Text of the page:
3.9.5 Anthropogenic impact: Discards

Fisheries and other harvesting 2016
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The level of discarding in the fisheries is not known, and no discards are accounted for in the assessments. Both undersized fish and bycatch of other species can lead to discarding, and also low-paid fish just above the minimum size has been subject to discarding in order to fill the quota with larger and better paid fish (known as highgrading).

Discarding is known to be a (varying) problem, e.g. in the haddock fisheries where discards are highly related to the abundance of haddock close to, but below the minimum legal catch size. Dingsør (2001) estimated discards in the commercial trawl fishery for northeast Arctic cod during 1946–1998 and the effects on the assessment. Sokolov (2004) estimated cod discard in the Russian bottom-trawl fishery in the Barents Sea in 1983–2002. The lack of discard estimates leads to less precise and accurate stock assessments. The influence of the fishery on the ecosystem is hence not fully understood. A possible way to estimate values of discarded fish is analysis of landing information (size/weight composition of landings in relation to observe on board fishing vessels). Norway is conducting a pilot project to estimate the discards in some selected fisheries to test and establish methods for estimating discards in all Norwegian fisheries on a routine basis in near future.

Registration of redfish (dominated by S. mentella) taken as bycatch and discarded in the Norwegian shrimp fishery in the Barents Sea since 1984 show that shrimp trawlers removed significant numbers of juvenile redfish during the beginning of the 1980s. This peaked in 1984, when bycatches amounted to about 640 million individuals, a number similar to a good year class of this stock (Figure 3.9.5.1). As sorting grid became mandatory in 1993, bycatches of redfish were reduced drastically during the 1990s. The results also show that closure of areas is necessary to protect the smallest redfish juveniles since these are not sufficiently protected by the sorting grid. The bycatch and discard of cod consists mainly of 1- and 2-year-olds, but is generally small compared to other reported sources of mortality like catches, discards in the groundfish fisheries and cannibalism.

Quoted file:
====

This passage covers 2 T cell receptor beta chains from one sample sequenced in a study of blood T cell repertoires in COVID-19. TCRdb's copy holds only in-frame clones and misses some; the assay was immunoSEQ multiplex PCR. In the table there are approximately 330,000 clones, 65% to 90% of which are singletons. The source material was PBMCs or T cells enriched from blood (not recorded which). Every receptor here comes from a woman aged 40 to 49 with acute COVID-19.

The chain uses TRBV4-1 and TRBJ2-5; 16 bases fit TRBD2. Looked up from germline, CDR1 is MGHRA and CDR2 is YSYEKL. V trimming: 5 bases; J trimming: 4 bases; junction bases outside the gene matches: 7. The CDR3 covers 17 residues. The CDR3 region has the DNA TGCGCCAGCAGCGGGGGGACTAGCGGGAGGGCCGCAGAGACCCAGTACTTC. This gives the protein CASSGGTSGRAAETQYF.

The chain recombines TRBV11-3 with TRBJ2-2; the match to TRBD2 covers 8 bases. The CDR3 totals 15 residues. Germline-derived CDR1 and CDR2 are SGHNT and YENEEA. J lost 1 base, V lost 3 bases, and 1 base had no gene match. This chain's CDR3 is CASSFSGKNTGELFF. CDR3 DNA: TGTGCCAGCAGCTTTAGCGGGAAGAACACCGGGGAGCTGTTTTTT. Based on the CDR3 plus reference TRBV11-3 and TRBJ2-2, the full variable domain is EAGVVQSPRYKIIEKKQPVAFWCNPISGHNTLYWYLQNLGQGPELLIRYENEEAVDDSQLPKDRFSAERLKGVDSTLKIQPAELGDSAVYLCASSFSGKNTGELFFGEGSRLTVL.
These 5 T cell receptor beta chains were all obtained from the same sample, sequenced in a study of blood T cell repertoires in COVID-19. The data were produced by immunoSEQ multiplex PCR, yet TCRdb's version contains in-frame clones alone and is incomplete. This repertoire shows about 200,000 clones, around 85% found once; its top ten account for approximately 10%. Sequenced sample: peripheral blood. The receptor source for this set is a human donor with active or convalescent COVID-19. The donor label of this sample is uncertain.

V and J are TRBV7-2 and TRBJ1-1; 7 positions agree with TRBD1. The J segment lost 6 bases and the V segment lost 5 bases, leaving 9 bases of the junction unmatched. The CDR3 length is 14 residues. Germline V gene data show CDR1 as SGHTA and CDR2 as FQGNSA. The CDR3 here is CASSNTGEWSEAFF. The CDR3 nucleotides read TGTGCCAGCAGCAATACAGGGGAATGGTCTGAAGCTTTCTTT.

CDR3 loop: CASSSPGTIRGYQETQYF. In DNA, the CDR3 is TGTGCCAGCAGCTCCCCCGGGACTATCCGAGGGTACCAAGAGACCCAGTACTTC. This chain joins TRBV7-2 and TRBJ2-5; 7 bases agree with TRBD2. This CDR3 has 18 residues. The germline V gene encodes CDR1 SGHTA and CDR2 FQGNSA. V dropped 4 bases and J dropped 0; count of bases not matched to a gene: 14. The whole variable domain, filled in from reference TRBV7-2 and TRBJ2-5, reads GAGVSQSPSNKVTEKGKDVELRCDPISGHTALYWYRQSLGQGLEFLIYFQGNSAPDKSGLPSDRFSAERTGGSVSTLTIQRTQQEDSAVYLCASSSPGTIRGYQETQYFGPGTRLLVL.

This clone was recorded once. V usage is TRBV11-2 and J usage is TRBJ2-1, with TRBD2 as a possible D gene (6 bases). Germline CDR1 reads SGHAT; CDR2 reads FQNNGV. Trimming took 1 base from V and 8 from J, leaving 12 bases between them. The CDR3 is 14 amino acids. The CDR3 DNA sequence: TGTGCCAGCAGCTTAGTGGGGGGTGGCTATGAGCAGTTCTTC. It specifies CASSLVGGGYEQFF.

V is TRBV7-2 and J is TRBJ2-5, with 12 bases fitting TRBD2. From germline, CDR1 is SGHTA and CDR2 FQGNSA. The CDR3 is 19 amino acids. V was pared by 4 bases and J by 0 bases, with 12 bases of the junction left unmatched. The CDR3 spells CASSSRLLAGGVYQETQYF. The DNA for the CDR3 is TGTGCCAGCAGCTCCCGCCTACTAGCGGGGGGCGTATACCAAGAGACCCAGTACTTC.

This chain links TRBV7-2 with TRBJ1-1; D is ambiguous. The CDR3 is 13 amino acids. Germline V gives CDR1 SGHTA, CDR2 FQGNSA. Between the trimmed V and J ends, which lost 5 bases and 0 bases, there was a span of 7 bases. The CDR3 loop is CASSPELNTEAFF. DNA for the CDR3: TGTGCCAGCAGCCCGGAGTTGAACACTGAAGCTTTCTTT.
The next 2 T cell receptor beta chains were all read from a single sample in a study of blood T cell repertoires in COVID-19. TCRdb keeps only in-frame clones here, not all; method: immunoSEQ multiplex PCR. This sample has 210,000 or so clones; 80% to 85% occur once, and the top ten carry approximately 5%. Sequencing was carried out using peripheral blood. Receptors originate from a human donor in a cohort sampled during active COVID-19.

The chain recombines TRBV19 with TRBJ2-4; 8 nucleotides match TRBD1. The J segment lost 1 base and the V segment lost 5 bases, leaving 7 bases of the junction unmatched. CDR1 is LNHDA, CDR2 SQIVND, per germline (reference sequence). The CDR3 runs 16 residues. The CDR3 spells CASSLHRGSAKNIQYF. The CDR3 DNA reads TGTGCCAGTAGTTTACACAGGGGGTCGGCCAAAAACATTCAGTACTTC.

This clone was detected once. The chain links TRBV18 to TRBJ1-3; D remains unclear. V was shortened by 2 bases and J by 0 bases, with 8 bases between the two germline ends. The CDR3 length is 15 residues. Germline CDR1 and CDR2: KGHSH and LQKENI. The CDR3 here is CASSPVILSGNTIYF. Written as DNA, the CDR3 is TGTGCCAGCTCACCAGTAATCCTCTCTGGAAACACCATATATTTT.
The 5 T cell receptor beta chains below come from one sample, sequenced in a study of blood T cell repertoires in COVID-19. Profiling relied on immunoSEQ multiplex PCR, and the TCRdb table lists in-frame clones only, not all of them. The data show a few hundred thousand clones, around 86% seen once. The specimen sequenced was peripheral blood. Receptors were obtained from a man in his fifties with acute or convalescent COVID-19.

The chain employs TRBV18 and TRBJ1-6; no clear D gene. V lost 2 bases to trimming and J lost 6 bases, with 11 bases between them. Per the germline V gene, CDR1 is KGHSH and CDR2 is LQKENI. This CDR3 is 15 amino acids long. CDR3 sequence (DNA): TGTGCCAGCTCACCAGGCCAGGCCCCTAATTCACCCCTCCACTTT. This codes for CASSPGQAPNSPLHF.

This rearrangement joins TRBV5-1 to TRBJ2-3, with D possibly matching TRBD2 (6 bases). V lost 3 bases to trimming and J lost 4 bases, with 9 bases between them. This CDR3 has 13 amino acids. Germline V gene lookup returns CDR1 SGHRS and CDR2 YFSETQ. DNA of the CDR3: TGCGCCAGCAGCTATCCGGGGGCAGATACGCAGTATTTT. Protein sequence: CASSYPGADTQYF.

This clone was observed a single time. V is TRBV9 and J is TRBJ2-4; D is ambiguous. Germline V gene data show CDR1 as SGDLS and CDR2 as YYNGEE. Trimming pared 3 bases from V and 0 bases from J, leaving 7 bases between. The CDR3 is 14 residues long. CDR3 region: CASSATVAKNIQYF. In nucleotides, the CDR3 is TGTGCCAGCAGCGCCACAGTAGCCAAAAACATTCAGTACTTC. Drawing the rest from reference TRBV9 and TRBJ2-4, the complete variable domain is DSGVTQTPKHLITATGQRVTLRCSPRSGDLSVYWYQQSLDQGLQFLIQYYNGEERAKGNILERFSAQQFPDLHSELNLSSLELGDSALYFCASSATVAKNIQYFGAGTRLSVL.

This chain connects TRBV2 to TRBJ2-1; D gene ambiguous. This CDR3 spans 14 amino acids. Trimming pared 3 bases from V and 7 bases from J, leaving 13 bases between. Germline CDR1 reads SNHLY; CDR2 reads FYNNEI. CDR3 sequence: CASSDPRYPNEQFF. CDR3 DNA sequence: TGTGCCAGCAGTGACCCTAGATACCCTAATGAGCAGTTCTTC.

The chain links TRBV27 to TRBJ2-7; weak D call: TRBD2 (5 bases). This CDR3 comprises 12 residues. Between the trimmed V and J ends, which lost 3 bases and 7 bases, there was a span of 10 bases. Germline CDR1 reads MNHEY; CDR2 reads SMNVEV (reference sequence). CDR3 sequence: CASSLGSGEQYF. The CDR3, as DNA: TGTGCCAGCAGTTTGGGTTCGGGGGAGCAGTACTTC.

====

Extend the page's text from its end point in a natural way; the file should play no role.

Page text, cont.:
Figure 3.9.5.1. Revised bycatch (discards) estimates of small a) cod, b) haddock and c) redfish during the Barents Sea shrimp fishery 1982–2015 (ICES 2016c).Figure 3.9.5.1. Revised bycatch (discards) estimates of small a) cod, b) haddock and c) redfish during the Barents Sea shrimp fishery 1982–2015 (ICES 2016c).

Noticeable discards of cod in the shrimp fishery occurred in 1985, 1996–1998. The highest recorded numbers of cod was in 1997 (157 millions). The cod bycatches have declined in recent years (<20 millions). Discards of haddock in the Barents Sea shrimp fishery have been estimated for the period 2000–2005, and show the highest discard in 2007–2008 (about 200 millions). Discards of Greenland halibut in the Barents Sea shrimp fishery have been estimated for the period 2000–2005, and show the highest discard in 2002 and 2000 of about 13 million specimens.

Even if the sorting grid prevents discarding of fish larger than about 18 cm, it becomes obvious that only an effective surveillance and closure of areas for shrimp fishing that can prevent bycatch and discarding of smaller specimens.

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